As a child, Noah Michal’s stuttering was so severe that it caused her to twitch. Sometimes her stutter prevented her from formulating sentences, and she spent 10 to 11 years in speech therapy to correct her stutter.
Much to the surprise of her parents, when she got on stage for her first performance in seventh grade, her stutter disappeared amid the spotlight that shone on her. Once off stage, her stutter returned.
But stuttering did not stop Michal from following her passion; acting stuck to her like gum under the table in a lecture hall, and she is now a theater arts major.
Despite her struggle with stuttering as a child, Michal has overcome her speech issues and established herself as an accomplished actor on the Cal State Fullerton stage, earning the respect and admiration from peers like Mykah Atkins, a theater arts major.
“Noah is a phenomenal actress. Let’s say one day she is working on a character she doesn’t relate to, (theater professor Svetlana Efremova) won’t just be like, ‘I understand this is not your type of character,’ She’ll be like, ‘Why can’t you connect to this?’ She always pushes Noah to go beyond what she thinks she can do,” Atkins said.
Out of all the colleges that Michal considered, she ultimately chose to attend CSUF to pursue her education in theater arts. She decided on CSUF because her mom was a Titan and she heard about the profound impact Efremova had on other students in the College of the Arts department.
“That woman has changed my life. The best acting teacher I’ve ever had. She’s phenomenal,” Michal said. “Before training, I was just going into a role and (thinking) ‘Oh what feels right, let’s just wing it and see what happens.’ I get a role now, and I know the breakdown, I know who I am, I know what I want, and I know what I need to do.”
Michal’s proudest moment in regards to acting was participating in “Bee-luther-hatchee” by Thomas Gibbons last semester.
“Bee-luther-hatchee” explores the complexity of authorship and identity when a white man writes the biography of a black woman under her identity. The play questions the matter of who has the right to tell one’s story.
“It was really nice to have that discussion because we don’t really talk about things that make people uncomfortable, because it makes people feel weird. They kind of want to sweep things under the rug, but it was nice to put this show in front of an audience for 17 shows and have people think for two hours,” Michal said.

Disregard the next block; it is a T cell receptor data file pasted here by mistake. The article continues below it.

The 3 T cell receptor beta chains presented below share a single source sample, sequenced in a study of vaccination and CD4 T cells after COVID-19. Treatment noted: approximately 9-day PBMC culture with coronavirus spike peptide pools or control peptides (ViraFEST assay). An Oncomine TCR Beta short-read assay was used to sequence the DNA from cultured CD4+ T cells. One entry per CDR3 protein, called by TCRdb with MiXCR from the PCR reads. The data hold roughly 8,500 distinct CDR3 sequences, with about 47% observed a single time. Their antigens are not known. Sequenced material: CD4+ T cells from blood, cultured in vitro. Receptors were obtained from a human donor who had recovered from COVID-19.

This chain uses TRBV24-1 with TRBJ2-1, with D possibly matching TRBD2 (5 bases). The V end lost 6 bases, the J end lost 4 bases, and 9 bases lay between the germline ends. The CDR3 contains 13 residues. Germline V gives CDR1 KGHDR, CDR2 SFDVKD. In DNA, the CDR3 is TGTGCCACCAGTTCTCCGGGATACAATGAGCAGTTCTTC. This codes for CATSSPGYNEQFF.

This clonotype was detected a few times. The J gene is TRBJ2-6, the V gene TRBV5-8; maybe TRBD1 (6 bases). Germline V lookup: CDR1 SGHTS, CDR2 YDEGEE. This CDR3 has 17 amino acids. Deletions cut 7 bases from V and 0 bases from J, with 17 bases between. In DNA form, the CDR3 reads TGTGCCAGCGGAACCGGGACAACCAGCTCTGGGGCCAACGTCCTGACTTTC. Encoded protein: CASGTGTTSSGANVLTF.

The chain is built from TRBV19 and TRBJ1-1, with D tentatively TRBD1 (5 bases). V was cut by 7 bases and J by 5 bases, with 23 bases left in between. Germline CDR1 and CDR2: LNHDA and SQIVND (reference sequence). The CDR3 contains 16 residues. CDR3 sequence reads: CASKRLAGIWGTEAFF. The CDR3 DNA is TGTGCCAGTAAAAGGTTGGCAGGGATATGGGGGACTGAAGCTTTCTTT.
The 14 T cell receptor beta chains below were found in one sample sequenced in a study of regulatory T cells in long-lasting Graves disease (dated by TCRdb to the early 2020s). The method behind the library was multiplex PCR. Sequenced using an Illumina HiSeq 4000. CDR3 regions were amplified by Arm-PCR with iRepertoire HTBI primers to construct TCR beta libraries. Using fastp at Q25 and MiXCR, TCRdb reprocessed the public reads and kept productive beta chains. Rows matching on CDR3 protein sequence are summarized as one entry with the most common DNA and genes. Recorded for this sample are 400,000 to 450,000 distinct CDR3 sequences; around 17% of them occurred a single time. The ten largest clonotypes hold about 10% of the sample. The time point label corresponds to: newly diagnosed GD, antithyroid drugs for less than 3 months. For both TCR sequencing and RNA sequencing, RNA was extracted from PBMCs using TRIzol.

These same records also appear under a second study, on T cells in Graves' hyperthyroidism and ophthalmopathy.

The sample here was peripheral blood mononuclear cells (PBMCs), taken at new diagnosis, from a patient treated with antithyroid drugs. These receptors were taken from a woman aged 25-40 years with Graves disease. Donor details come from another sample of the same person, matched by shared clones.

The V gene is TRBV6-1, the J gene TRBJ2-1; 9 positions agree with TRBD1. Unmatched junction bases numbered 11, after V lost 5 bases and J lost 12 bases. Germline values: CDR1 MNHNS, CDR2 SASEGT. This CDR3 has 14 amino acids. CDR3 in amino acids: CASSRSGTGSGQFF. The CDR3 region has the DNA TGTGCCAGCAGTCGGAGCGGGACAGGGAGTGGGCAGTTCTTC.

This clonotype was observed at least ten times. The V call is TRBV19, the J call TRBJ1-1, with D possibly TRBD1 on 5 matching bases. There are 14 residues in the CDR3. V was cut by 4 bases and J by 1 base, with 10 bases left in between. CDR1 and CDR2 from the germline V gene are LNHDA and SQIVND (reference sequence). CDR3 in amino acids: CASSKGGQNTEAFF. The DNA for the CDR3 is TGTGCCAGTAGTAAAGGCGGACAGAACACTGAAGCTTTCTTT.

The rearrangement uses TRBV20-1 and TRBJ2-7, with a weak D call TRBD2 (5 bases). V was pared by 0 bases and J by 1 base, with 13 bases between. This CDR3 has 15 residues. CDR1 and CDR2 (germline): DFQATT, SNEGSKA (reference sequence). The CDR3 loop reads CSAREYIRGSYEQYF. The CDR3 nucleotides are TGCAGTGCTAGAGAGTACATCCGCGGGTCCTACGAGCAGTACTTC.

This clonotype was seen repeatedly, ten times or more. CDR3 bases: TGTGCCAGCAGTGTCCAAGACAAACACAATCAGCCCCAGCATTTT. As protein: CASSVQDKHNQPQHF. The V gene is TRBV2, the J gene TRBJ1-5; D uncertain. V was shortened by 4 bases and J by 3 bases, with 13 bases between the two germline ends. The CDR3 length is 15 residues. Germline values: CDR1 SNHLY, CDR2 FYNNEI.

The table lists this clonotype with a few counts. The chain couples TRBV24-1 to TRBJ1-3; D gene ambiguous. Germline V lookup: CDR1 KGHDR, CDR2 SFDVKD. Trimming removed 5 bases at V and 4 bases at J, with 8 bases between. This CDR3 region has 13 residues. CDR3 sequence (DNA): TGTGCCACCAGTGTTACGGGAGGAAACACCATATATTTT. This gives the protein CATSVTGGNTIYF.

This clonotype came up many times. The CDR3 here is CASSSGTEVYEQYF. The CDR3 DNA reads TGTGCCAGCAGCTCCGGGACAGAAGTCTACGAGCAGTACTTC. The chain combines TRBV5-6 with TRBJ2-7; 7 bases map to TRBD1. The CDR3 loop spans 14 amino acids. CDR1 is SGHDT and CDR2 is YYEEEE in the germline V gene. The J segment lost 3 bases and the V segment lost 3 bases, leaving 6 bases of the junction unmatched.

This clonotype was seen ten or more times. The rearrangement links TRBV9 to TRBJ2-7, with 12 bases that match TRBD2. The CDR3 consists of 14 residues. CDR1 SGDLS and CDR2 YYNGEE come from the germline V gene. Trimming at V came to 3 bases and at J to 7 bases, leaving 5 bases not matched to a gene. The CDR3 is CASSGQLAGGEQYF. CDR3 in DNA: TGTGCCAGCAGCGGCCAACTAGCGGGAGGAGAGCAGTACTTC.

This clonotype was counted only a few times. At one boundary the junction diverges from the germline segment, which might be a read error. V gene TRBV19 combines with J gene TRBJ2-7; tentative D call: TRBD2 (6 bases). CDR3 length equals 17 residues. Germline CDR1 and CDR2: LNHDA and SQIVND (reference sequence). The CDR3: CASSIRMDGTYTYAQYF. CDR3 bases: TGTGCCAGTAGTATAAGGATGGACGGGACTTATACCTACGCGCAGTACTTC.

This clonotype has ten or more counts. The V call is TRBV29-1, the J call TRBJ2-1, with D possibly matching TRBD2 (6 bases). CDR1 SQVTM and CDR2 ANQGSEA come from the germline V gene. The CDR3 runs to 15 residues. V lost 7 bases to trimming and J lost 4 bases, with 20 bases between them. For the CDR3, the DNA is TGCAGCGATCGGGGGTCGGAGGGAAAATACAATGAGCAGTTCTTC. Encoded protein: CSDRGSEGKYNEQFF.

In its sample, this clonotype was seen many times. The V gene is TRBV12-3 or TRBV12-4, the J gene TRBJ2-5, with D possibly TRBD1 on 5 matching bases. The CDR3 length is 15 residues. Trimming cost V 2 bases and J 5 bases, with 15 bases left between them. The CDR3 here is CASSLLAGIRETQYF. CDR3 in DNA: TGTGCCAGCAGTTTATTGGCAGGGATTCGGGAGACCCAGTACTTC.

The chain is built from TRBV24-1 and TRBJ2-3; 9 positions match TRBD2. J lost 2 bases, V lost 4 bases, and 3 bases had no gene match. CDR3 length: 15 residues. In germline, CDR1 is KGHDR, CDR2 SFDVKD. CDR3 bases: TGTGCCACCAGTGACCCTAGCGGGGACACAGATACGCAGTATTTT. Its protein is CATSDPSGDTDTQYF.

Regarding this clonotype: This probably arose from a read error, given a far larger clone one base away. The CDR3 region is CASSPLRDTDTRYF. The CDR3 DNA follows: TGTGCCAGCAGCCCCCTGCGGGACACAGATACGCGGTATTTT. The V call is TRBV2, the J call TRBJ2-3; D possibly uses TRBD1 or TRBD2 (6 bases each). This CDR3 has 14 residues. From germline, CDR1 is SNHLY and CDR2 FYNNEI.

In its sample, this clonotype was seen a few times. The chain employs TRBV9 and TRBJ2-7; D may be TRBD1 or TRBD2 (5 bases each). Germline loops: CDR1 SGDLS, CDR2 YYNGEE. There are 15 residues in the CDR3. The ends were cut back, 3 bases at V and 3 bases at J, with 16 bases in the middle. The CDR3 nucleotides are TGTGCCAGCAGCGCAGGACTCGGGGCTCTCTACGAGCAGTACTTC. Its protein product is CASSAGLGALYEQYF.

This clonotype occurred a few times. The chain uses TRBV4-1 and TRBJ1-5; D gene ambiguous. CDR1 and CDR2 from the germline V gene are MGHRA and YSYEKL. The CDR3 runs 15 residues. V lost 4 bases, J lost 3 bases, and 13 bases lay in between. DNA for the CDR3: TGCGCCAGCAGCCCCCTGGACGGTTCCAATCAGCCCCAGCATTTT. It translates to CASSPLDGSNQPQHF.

Bernard Hefner, majoring in English and acting, played Sean Leonard opposite Shelita Burns, Michal’s character, in “Bee-luther-hatchee.”
“(Michal) is a wonderful person and a very professional person. She comes having fun. Smiling is achieved through her working hard and giving the perseverance through every role. She puts in the legwork and that’s how she is able to have fun,” Hefner said.
Michal also performed in an adaptation of “Romeo and Juliet” called “Shakespeare’s R + J.” She performed alongside Leianna Weaver, who is a theater arts major with an emphasis in acting.
“I don’t know if she had done Shakespeare before, but she just excelled in that. She’s one of those people who’s just like, so solid, but also constantly growing, constantly looking for ways to grow, and she knows that she’s still learning. I think that is something that’s so admirable to me,” Weaver said.
Even though Michal knew that one does not need a degree in performing arts in order to become an actor, she furthered her education anyway, she said.
As an actor, a piece of paper, no piece of paper, can you do the job? I came to school for acting, so I know that I know I can do the job. I wanted the training, I wanted the skill setNoah Michal
Currently, Michal is preparing for the role Belphragia in “Lysistrata,” which is a play about women withholding sex from men in hopes of restoring peace.
“I’m doing a lot of stretching because I have a lot of back pain, and I’m kind of tense, so a lot of stretching before to warm up physically, to warm up vocally. It’s just a lot of playing. Going as big as you can, and if it’s too big, we can bring it down. But, for now, throwing things at the wall and see what sticks,” Michal said.
After graduation, Michal wants to audition for film and television jobs. But being a woman of color her concern is typecasting, which is when an actor is limited and put in a box because of the performer’s skin tone and appearance.
“In TV and film, we see a lot of black people, Latino or Muslim. We always see them playing the same thing. The ghetto black girl popping bubble gum, so that’s definitely something, but we are more than that … The fear is not wanting to get closed into a stereotype, something that is based on perception and not the truth,” Michal said.
From Michal’s childhood dream of becoming an actor to now taking the stage at CSUF, words of motivation have pushed Michal to thrive in her performance and remember her origins for her love of acting.
“No matter what happens, no matter what school you get into, what school you don’t get into, the part you get, the part you don’t get — continue to move forward, to doing what you wanted to do when you were seven,” Michal said. “If you can remember why you started this, why you love it. I think that will take you miles, and miles and miles.”